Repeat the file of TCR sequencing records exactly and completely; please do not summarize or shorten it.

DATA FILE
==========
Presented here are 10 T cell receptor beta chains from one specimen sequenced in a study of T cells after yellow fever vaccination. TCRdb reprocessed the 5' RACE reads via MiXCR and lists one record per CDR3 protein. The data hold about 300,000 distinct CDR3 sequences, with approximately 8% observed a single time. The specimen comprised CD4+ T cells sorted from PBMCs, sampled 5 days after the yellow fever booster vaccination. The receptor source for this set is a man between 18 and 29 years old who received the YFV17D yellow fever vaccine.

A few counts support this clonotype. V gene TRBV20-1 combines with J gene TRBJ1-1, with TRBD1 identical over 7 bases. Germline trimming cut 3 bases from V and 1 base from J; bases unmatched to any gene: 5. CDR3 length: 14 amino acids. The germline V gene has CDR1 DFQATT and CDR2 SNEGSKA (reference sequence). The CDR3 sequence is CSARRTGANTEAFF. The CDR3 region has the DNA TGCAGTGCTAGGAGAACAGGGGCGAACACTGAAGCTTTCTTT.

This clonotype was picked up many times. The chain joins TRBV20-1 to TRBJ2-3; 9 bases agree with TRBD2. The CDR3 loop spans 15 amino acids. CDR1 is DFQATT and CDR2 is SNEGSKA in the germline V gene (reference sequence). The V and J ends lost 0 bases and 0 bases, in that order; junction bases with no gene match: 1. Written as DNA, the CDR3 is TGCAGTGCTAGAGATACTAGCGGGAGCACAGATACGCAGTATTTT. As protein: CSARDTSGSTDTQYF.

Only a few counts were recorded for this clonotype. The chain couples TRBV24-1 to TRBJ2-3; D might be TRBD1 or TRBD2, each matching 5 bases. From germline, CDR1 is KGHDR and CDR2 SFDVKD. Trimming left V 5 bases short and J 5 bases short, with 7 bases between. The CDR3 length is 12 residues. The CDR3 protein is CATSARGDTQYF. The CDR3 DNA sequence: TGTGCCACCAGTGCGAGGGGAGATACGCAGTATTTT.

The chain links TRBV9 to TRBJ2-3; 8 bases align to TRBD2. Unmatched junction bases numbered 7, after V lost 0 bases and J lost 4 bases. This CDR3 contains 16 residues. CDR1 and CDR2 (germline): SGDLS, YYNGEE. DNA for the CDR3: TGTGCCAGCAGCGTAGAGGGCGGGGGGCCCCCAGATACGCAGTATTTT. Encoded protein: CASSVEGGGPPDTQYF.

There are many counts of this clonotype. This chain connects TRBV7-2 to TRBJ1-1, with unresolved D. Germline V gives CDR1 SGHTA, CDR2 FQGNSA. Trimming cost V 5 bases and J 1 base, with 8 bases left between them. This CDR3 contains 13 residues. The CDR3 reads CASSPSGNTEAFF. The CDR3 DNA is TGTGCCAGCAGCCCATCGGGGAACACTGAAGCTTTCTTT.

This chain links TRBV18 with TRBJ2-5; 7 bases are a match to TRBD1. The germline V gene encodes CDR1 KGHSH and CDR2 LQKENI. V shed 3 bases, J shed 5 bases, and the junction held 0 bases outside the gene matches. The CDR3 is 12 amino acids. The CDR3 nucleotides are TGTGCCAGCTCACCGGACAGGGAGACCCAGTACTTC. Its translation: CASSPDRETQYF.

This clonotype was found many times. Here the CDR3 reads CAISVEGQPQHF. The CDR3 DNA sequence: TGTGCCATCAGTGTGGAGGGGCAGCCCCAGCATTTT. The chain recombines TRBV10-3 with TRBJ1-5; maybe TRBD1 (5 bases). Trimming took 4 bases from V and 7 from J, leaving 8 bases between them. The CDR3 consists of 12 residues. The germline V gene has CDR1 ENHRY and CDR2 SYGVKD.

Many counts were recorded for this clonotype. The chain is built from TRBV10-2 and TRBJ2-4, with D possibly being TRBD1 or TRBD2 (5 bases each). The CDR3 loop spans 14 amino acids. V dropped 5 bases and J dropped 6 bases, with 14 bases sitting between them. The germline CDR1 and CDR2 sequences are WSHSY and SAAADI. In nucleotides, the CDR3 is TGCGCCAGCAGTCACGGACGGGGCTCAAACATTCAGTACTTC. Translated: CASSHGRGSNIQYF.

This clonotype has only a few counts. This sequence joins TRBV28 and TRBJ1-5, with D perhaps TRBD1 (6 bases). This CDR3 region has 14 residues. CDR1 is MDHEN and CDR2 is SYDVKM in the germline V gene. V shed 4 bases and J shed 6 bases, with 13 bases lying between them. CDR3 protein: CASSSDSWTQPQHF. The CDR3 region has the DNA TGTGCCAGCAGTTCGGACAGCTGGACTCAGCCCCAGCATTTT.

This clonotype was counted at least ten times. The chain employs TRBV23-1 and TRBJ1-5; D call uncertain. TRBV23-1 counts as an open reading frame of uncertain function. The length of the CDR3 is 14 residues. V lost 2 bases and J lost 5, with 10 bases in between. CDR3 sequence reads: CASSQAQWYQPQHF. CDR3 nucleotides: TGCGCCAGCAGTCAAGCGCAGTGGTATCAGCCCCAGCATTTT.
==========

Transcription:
Presented here are 10 T cell receptor beta chains from one specimen sequenced in a study of T cells after yellow fever vaccination. TCRdb reprocessed the 5' RACE reads via MiXCR and lists one record per CDR3 protein. The data hold about 300,000 distinct CDR3 sequences, with approximately 8% observed a single time. The specimen comprised CD4+ T cells sorted from PBMCs, sampled 5 days after the yellow fever booster vaccination. The receptor source for this set is a man between 18 and 29 years old who received the YFV17D yellow fever vaccine.

A few counts support this clonotype. V gene TRBV20-1 combines with J gene TRBJ1-1, with TRBD1 identical over 7 bases. Germline trimming cut 3 bases from V and 1 base from J; bases unmatched to any gene: 5. CDR3 length: 14 amino acids. The germline V gene has CDR1 DFQATT and CDR2 SNEGSKA (reference sequence). The CDR3 sequence is CSARRTGANTEAFF. The CDR3 region has the DNA TGCAGTGCTAGGAGAACAGGGGCGAACACTGAAGCTTTCTTT.

This clonotype was picked up many times. The chain joins TRBV20-1 to TRBJ2-3; 9 bases agree with TRBD2. The CDR3 loop spans 15 amino acids. CDR1 is DFQATT and CDR2 is SNEGSKA in the germline V gene (reference sequence). The V and J ends lost 0 bases and 0 bases, in that order; junction bases with no gene match: 1. Written as DNA, the CDR3 is TGCAGTGCTAGAGATACTAGCGGGAGCACAGATACGCAGTATTTT. As protein: CSARDTSGSTDTQYF.

Only a few counts were recorded for this clonotype. The chain couples TRBV24-1 to TRBJ2-3; D might be TRBD1 or TRBD2, each matching 5 bases. From germline, CDR1 is KGHDR and CDR2 SFDVKD. Trimming left V 5 bases short and J 5 bases short, with 7 bases between. The CDR3 length is 12 residues. The CDR3 protein is CATSARGDTQYF. The CDR3 DNA sequence: TGTGCCACCAGTGCGAGGGGAGATACGCAGTATTTT.

The chain links TRBV9 to TRBJ2-3; 8 bases align to TRBD2. Unmatched junction bases numbered 7, after V lost 0 bases and J lost 4 bases. This CDR3 contains 16 residues. CDR1 and CDR2 (germline): SGDLS, YYNGEE. DNA for the CDR3: TGTGCCAGCAGCGTAGAGGGCGGGGGGCCCCCAGATACGCAGTATTTT. Encoded protein: CASSVEGGGPPDTQYF.

There are many counts of this clonotype. This chain connects TRBV7-2 to TRBJ1-1, with unresolved D. Germline V gives CDR1 SGHTA, CDR2 FQGNSA. Trimming cost V 5 bases and J 1 base, with 8 bases left between them. This CDR3 contains 13 residues. The CDR3 reads CASSPSGNTEAFF. The CDR3 DNA is TGTGCCAGCAGCCCATCGGGGAACACTGAAGCTTTCTTT.

This chain links TRBV18 with TRBJ2-5; 7 bases are a match to TRBD1. The germline V gene encodes CDR1 KGHSH and CDR2 LQKENI. V shed 3 bases, J shed 5 bases, and the junction held 0 bases outside the gene matches. The CDR3 is 12 amino acids. The CDR3 nucleotides are TGTGCCAGCTCACCGGACAGGGAGACCCAGTACTTC. Its translation: CASSPDRETQYF.

This clonotype was found many times. Here the CDR3 reads CAISVEGQPQHF. The CDR3 DNA sequence: TGTGCCATCAGTGTGGAGGGGCAGCCCCAGCATTTT. The chain recombines TRBV10-3 with TRBJ1-5; maybe TRBD1 (5 bases). Trimming took 4 bases from V and 7 from J, leaving 8 bases between them. The CDR3 consists of 12 residues. The germline V gene has CDR1 ENHRY and CDR2 SYGVKD.

Many counts were recorded for this clonotype. The chain is built from TRBV10-2 and TRBJ2-4, with D possibly being TRBD1 or TRBD2 (5 bases each). The CDR3 loop spans 14 amino acids. V dropped 5 bases and J dropped 6 bases, with 14 bases sitting between them. The germline CDR1 and CDR2 sequences are WSHSY and SAAADI. In nucleotides, the CDR3 is TGCGCCAGCAGTCACGGACGGGGCTCAAACATTCAGTACTTC. Translated: CASSHGRGSNIQYF.

This clonotype has only a few counts. This sequence joins TRBV28 and TRBJ1-5, with D perhaps TRBD1 (6 bases). This CDR3 region has 14 residues. CDR1 is MDHEN and CDR2 is SYDVKM in the germline V gene. V shed 4 bases and J shed 6 bases, with 13 bases lying between them. CDR3 protein: CASSSDSWTQPQHF. The CDR3 region has the DNA TGTGCCAGCAGTTCGGACAGCTGGACTCAGCCCCAGCATTTT.

This clonotype was counted at least ten times. The chain employs TRBV23-1 and TRBJ1-5; D call uncertain. TRBV23-1 counts as an open reading frame of uncertain function. The length of the CDR3 is 14 residues. V lost 2 bases and J lost 5, with 10 bases in between. CDR3 sequence reads: CASSQAQWYQPQHF. CDR3 nucleotides: TGCGCCAGCAGTCAAGCGCAGTGGTATCAGCCCCAGCATTTT.